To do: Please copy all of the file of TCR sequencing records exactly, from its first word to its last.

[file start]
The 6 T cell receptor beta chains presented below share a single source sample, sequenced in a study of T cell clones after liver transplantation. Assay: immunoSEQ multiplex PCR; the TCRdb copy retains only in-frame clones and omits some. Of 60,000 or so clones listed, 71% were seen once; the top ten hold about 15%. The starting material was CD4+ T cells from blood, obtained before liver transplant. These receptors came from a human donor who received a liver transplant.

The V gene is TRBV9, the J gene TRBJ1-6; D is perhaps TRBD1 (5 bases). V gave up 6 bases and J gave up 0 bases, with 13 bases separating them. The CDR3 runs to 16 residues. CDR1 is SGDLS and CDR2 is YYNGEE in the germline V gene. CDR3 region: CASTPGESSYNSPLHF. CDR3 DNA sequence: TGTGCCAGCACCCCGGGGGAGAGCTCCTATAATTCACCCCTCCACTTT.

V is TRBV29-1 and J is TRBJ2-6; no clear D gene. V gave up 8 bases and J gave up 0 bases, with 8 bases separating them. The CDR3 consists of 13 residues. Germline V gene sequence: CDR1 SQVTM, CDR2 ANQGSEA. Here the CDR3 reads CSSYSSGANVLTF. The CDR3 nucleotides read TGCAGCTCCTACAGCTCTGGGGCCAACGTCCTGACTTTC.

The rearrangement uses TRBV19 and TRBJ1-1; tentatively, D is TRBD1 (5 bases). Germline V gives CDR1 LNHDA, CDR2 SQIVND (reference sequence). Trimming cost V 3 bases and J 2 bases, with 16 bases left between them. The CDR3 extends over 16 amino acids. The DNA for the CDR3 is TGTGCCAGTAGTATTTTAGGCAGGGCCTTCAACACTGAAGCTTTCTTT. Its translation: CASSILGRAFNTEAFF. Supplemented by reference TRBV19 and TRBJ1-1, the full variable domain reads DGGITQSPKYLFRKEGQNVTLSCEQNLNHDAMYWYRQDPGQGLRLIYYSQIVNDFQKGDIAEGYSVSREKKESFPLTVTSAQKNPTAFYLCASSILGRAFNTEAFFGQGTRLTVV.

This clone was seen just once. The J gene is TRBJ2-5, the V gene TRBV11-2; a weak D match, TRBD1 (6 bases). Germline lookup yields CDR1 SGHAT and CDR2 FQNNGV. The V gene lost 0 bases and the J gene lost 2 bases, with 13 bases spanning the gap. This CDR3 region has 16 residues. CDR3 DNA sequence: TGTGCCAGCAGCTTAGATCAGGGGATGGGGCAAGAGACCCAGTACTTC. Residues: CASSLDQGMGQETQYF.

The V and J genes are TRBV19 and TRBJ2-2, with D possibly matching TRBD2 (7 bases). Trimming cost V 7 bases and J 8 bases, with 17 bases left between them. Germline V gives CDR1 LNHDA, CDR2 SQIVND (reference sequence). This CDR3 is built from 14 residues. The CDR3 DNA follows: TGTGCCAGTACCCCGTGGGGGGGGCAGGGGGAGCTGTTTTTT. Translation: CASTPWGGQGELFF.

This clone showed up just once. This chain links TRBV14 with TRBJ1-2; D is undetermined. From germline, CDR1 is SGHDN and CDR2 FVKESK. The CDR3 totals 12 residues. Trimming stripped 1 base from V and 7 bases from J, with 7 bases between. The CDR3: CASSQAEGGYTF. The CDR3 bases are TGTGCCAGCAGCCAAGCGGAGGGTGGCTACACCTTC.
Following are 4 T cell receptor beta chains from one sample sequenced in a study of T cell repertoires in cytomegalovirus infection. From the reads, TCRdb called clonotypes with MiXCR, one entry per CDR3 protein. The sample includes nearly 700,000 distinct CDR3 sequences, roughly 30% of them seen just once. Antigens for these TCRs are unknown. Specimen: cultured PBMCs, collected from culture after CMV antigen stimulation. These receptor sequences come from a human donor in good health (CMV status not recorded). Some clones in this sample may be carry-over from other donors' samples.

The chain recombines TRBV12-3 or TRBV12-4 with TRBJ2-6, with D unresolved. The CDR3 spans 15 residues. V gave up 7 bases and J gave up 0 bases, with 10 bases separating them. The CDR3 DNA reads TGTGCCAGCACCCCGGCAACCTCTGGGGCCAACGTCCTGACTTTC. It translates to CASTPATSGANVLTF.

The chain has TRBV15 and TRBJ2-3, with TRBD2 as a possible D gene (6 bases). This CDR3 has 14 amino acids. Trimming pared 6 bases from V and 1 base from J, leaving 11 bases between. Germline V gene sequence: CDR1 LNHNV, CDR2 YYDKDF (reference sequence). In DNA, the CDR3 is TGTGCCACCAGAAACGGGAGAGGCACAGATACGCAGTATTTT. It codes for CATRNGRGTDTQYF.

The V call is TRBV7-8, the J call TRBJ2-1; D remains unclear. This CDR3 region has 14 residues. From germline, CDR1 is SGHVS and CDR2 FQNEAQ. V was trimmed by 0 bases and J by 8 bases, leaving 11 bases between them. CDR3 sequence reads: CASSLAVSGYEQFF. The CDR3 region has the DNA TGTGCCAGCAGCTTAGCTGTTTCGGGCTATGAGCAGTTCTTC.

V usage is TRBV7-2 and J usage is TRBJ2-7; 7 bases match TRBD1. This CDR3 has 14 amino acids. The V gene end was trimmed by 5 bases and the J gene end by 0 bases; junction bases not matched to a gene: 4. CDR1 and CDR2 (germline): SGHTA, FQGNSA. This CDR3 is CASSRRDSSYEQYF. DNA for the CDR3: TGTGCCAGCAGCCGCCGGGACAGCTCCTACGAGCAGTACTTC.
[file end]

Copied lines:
The 6 T cell receptor beta chains presented below share a single source sample, sequenced in a study of T cell clones after liver transplantation. Assay: immunoSEQ multiplex PCR; the TCRdb copy retains only in-frame clones and omits some. Of 60,000 or so clones listed, 71% were seen once; the top ten hold about 15%. The starting material was CD4+ T cells from blood, obtained before liver transplant. These receptors came from a human donor who received a liver transplant.

The V gene is TRBV9, the J gene TRBJ1-6; D is perhaps TRBD1 (5 bases). V gave up 6 bases and J gave up 0 bases, with 13 bases separating them. The CDR3 runs to 16 residues. CDR1 is SGDLS and CDR2 is YYNGEE in the germline V gene. CDR3 region: CASTPGESSYNSPLHF. CDR3 DNA sequence: TGTGCCAGCACCCCGGGGGAGAGCTCCTATAATTCACCCCTCCACTTT.

V is TRBV29-1 and J is TRBJ2-6; no clear D gene. V gave up 8 bases and J gave up 0 bases, with 8 bases separating them. The CDR3 consists of 13 residues. Germline V gene sequence: CDR1 SQVTM, CDR2 ANQGSEA. Here the CDR3 reads CSSYSSGANVLTF. The CDR3 nucleotides read TGCAGCTCCTACAGCTCTGGGGCCAACGTCCTGACTTTC.

The rearrangement uses TRBV19 and TRBJ1-1; tentatively, D is TRBD1 (5 bases). Germline V gives CDR1 LNHDA, CDR2 SQIVND (reference sequence). Trimming cost V 3 bases and J 2 bases, with 16 bases left between them. The CDR3 extends over 16 amino acids. The DNA for the CDR3 is TGTGCCAGTAGTATTTTAGGCAGGGCCTTCAACACTGAAGCTTTCTTT. Its translation: CASSILGRAFNTEAFF. Supplemented by reference TRBV19 and TRBJ1-1, the full variable domain reads DGGITQSPKYLFRKEGQNVTLSCEQNLNHDAMYWYRQDPGQGLRLIYYSQIVNDFQKGDIAEGYSVSREKKESFPLTVTSAQKNPTAFYLCASSILGRAFNTEAFFGQGTRLTVV.

This clone was seen just once. The J gene is TRBJ2-5, the V gene TRBV11-2; a weak D match, TRBD1 (6 bases). Germline lookup yields CDR1 SGHAT and CDR2 FQNNGV. The V gene lost 0 bases and the J gene lost 2 bases, with 13 bases spanning the gap. This CDR3 region has 16 residues. CDR3 DNA sequence: TGTGCCAGCAGCTTAGATCAGGGGATGGGGCAAGAGACCCAGTACTTC. Residues: CASSLDQGMGQETQYF.

The V and J genes are TRBV19 and TRBJ2-2, with D possibly matching TRBD2 (7 bases). Trimming cost V 7 bases and J 8 bases, with 17 bases left between them. Germline V gives CDR1 LNHDA, CDR2 SQIVND (reference sequence). This CDR3 is built from 14 residues. The CDR3 DNA follows: TGTGCCAGTACCCCGTGGGGGGGGCAGGGGGAGCTGTTTTTT. Translation: CASTPWGGQGELFF.

This clone showed up just once. This chain links TRBV14 with TRBJ1-2; D is undetermined. From germline, CDR1 is SGHDN and CDR2 FVKESK. The CDR3 totals 12 residues. Trimming stripped 1 base from V and 7 bases from J, with 7 bases between. The CDR3: CASSQAEGGYTF. The CDR3 bases are TGTGCCAGCAGCCAAGCGGAGGGTGGCTACACCTTC.
Following are 4 T cell receptor beta chains from one sample sequenced in a study of T cell repertoires in cytomegalovirus infection. From the reads, TCRdb called clonotypes with MiXCR, one entry per CDR3 protein. The sample includes nearly 700,000 distinct CDR3 sequences, roughly 30% of them seen just once. Antigens for these TCRs are unknown. Specimen: cultured PBMCs, collected from culture after CMV antigen stimulation. These receptor sequences come from a human donor in good health (CMV status not recorded). Some clones in this sample may be carry-over from other donors' samples.

The chain recombines TRBV12-3 or TRBV12-4 with TRBJ2-6, with D unresolved. The CDR3 spans 15 residues. V gave up 7 bases and J gave up 0 bases, with 10 bases separating them. The CDR3 DNA reads TGTGCCAGCACCCCGGCAACCTCTGGGGCCAACGTCCTGACTTTC. It translates to CASTPATSGANVLTF.

The chain has TRBV15 and TRBJ2-3, with TRBD2 as a possible D gene (6 bases). This CDR3 has 14 amino acids. Trimming pared 6 bases from V and 1 base from J, leaving 11 bases between. Germline V gene sequence: CDR1 LNHNV, CDR2 YYDKDF (reference sequence). In DNA, the CDR3 is TGTGCCACCAGAAACGGGAGAGGCACAGATACGCAGTATTTT. It codes for CATRNGRGTDTQYF.

The V call is TRBV7-8, the J call TRBJ2-1; D remains unclear. This CDR3 region has 14 residues. From germline, CDR1 is SGHVS and CDR2 FQNEAQ. V was trimmed by 0 bases and J by 8 bases, leaving 11 bases between them. CDR3 sequence reads: CASSLAVSGYEQFF. The CDR3 region has the DNA TGTGCCAGCAGCTTAGCTGTTTCGGGCTATGAGCAGTTCTTC.

V usage is TRBV7-2 and J usage is TRBJ2-7; 7 bases match TRBD1. This CDR3 has 14 amino acids. The V gene end was trimmed by 5 bases and the J gene end by 0 bases; junction bases not matched to a gene: 4. CDR1 and CDR2 (germline): SGHTA, FQGNSA. This CDR3 is CASSRRDSSYEQYF. DNA for the CDR3: TGTGCCAGCAGCCGCCGGGACAGCTCCTACGAGCAGTACTTC.